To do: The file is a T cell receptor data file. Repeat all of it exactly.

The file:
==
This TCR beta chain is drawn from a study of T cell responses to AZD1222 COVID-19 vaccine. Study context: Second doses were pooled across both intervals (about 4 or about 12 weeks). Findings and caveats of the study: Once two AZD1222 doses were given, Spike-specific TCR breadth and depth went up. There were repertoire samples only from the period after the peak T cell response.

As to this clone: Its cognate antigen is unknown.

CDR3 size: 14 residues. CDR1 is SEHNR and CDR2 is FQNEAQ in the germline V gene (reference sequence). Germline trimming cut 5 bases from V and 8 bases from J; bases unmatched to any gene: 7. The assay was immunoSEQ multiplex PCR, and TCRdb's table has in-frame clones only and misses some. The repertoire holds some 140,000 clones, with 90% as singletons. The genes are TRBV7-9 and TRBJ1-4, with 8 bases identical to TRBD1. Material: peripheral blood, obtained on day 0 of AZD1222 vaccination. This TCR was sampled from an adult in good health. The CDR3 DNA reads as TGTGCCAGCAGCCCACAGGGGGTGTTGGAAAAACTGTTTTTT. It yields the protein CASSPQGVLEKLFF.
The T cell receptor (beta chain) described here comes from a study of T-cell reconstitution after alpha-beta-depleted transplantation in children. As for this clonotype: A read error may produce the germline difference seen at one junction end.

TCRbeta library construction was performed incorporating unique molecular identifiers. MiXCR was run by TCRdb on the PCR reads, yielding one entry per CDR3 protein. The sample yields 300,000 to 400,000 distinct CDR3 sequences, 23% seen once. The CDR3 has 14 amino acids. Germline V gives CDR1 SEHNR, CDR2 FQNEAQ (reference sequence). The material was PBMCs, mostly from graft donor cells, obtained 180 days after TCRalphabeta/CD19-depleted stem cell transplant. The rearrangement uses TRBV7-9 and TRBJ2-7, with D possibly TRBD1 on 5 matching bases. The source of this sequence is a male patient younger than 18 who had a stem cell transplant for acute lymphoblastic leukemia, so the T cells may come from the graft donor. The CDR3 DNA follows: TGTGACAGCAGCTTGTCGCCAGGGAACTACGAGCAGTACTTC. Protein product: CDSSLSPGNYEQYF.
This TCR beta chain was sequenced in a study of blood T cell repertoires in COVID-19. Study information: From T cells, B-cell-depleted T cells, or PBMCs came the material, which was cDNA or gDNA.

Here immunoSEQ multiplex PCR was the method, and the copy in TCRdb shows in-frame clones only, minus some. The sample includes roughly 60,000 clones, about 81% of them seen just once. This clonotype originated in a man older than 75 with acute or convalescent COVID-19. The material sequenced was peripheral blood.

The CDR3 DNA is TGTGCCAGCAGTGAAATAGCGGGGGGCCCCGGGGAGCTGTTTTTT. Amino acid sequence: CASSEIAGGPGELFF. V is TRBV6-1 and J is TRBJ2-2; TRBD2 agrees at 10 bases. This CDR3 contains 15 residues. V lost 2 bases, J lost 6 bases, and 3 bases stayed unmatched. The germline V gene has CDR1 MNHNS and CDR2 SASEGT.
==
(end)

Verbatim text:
This TCR beta chain is drawn from a study of T cell responses to AZD1222 COVID-19 vaccine. Study context: Second doses were pooled across both intervals (about 4 or about 12 weeks). Findings and caveats of the study: Once two AZD1222 doses were given, Spike-specific TCR breadth and depth went up. There were repertoire samples only from the period after the peak T cell response.

As to this clone: Its cognate antigen is unknown.

CDR3 size: 14 residues. CDR1 is SEHNR and CDR2 is FQNEAQ in the germline V gene (reference sequence). Germline trimming cut 5 bases from V and 8 bases from J; bases unmatched to any gene: 7. The assay was immunoSEQ multiplex PCR, and TCRdb's table has in-frame clones only and misses some. The repertoire holds some 140,000 clones, with 90% as singletons. The genes are TRBV7-9 and TRBJ1-4, with 8 bases identical to TRBD1. Material: peripheral blood, obtained on day 0 of AZD1222 vaccination. This TCR was sampled from an adult in good health. The CDR3 DNA reads as TGTGCCAGCAGCCCACAGGGGGTGTTGGAAAAACTGTTTTTT. It yields the protein CASSPQGVLEKLFF.
The T cell receptor (beta chain) described here comes from a study of T-cell reconstitution after alpha-beta-depleted transplantation in children. As for this clonotype: A read error may produce the germline difference seen at one junction end.

TCRbeta library construction was performed incorporating unique molecular identifiers. MiXCR was run by TCRdb on the PCR reads, yielding one entry per CDR3 protein. The sample yields 300,000 to 400,000 distinct CDR3 sequences, 23% seen once. The CDR3 has 14 amino acids. Germline V gives CDR1 SEHNR, CDR2 FQNEAQ (reference sequence). The material was PBMCs, mostly from graft donor cells, obtained 180 days after TCRalphabeta/CD19-depleted stem cell transplant. The rearrangement uses TRBV7-9 and TRBJ2-7, with D possibly TRBD1 on 5 matching bases. The source of this sequence is a male patient younger than 18 who had a stem cell transplant for acute lymphoblastic leukemia, so the T cells may come from the graft donor. The CDR3 DNA follows: TGTGACAGCAGCTTGTCGCCAGGGAACTACGAGCAGTACTTC. Protein product: CDSSLSPGNYEQYF.
This TCR beta chain was sequenced in a study of blood T cell repertoires in COVID-19. Study information: From T cells, B-cell-depleted T cells, or PBMCs came the material, which was cDNA or gDNA.

Here immunoSEQ multiplex PCR was the method, and the copy in TCRdb shows in-frame clones only, minus some. The sample includes roughly 60,000 clones, about 81% of them seen just once. This clonotype originated in a man older than 75 with acute or convalescent COVID-19. The material sequenced was peripheral blood.

The CDR3 DNA is TGTGCCAGCAGTGAAATAGCGGGGGGCCCCGGGGAGCTGTTTTTT. Amino acid sequence: CASSEIAGGPGELFF. V is TRBV6-1 and J is TRBJ2-2; TRBD2 agrees at 10 bases. This CDR3 contains 15 residues. V lost 2 bases, J lost 6 bases, and 3 bases stayed unmatched. The germline V gene has CDR1 MNHNS and CDR2 SASEGT.